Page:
Since his creation, Batman has been many things: a two-fisted detective; a planet-hopping gadabout; a campy Pop-art sensation; a pointy-eared master spy; and a grim and gritty ninja of the urban night. Read more...
Since his creation, Batman has been many things: a two-fisted detective; a planet-hopping gadabout; a campy Pop-art sensation; a pointy-eared master spy; and a grim and gritty ninja of the urban night. For more than three quarters of a century, he has cycled from a figure of darkness to one of lightness and back again; he s a bat-shaped Rorschach inkblot who takes on the various meanings our changing culture projects onto him. How we perceive Batman s character, whether he s delivering dire threats in a raspy Christian Bale growl or trading blithely homoerotic double-entendres with partner Robin on the comics page, speaks to who we are and how we wish to be seen by the world. It s this endlessly mutable quality that has made him so enduring.
And it s Batman s fundamental nerdiness his gadgets, his obsession, his oath, even his lack of superpowers that uniquely resonates with his fans who feel a fiercely protective love for the character. Today, fueled by the internet, that breed of passion for elements of popular culture is everywhere. Which is what makes Batman the perfect lens through which to understand geek culture, its current popularity, and social significance.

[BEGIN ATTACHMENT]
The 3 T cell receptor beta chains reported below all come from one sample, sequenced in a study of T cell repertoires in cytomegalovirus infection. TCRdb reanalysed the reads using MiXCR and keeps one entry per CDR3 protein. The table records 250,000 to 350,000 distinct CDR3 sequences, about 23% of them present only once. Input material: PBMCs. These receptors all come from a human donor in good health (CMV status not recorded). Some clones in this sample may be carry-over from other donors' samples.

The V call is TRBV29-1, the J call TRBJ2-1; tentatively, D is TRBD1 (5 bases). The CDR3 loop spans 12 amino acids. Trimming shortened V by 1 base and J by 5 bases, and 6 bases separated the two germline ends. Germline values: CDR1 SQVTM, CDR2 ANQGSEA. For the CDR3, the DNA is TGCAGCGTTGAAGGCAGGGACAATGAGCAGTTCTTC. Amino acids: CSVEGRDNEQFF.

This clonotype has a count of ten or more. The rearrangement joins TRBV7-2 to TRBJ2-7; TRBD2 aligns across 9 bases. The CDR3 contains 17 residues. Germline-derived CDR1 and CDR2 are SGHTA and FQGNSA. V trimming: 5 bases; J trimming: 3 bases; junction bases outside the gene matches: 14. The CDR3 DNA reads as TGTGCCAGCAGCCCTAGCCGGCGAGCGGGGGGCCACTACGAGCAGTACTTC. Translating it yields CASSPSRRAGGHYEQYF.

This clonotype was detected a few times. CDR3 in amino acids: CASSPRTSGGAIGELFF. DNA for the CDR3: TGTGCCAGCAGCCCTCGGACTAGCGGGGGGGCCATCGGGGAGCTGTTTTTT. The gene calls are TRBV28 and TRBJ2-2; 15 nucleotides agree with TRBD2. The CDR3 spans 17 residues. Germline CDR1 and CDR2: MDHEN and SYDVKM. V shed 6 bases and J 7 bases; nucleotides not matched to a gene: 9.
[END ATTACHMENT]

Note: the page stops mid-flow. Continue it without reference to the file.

In The Caped Crusade, with humor and insight, Glen Weldon, book critic for NPR and author of Superman: The Unauthorized Biography, lays out Batman s seventy-eight-year cultural history and shows how he has helped make us who we are today and why his legacy remains so strong."
Publishers Weekly® Reviews
- Reviewed in: Publishers Weekly, page .
- Review Date: 2016-02-22
- Reviewer: Staff
In this excellent, insightful book, Weldon (Superman: The Unauthorized Biography) returns to comic book history with an expanded thesis. He charts the growth of the 20th century’s most popular superhero and tries to determine Batman’s role in catalyzing what’s now considered “nerd culture.” Beginning with the character’s origins as a quick-and-dirty Shadow rip-off and continuing through the alternately beloved and despised 1966 TV series to the movies of Chris Nolan and the present day, Weldon provides a concise history of the Dark Knight with sharp humor and a personal charm that more than makes up for any gaps in detail. By turning the same analytical eye on both Batman and his fans, Weldon makes some keen observations absent from other, more character-focused histories, particularly in regards to Batman’s sexuality and hardcore fans’ ever-shifting but omnipresent dissatisfaction with onscreen portrayals of the character. Weldon has crafted that rare jewel: a book of comics analysis that nerds and “normals” alike can enjoy. Agent: Eric Nelson, Susan Rabiner Literary. (June)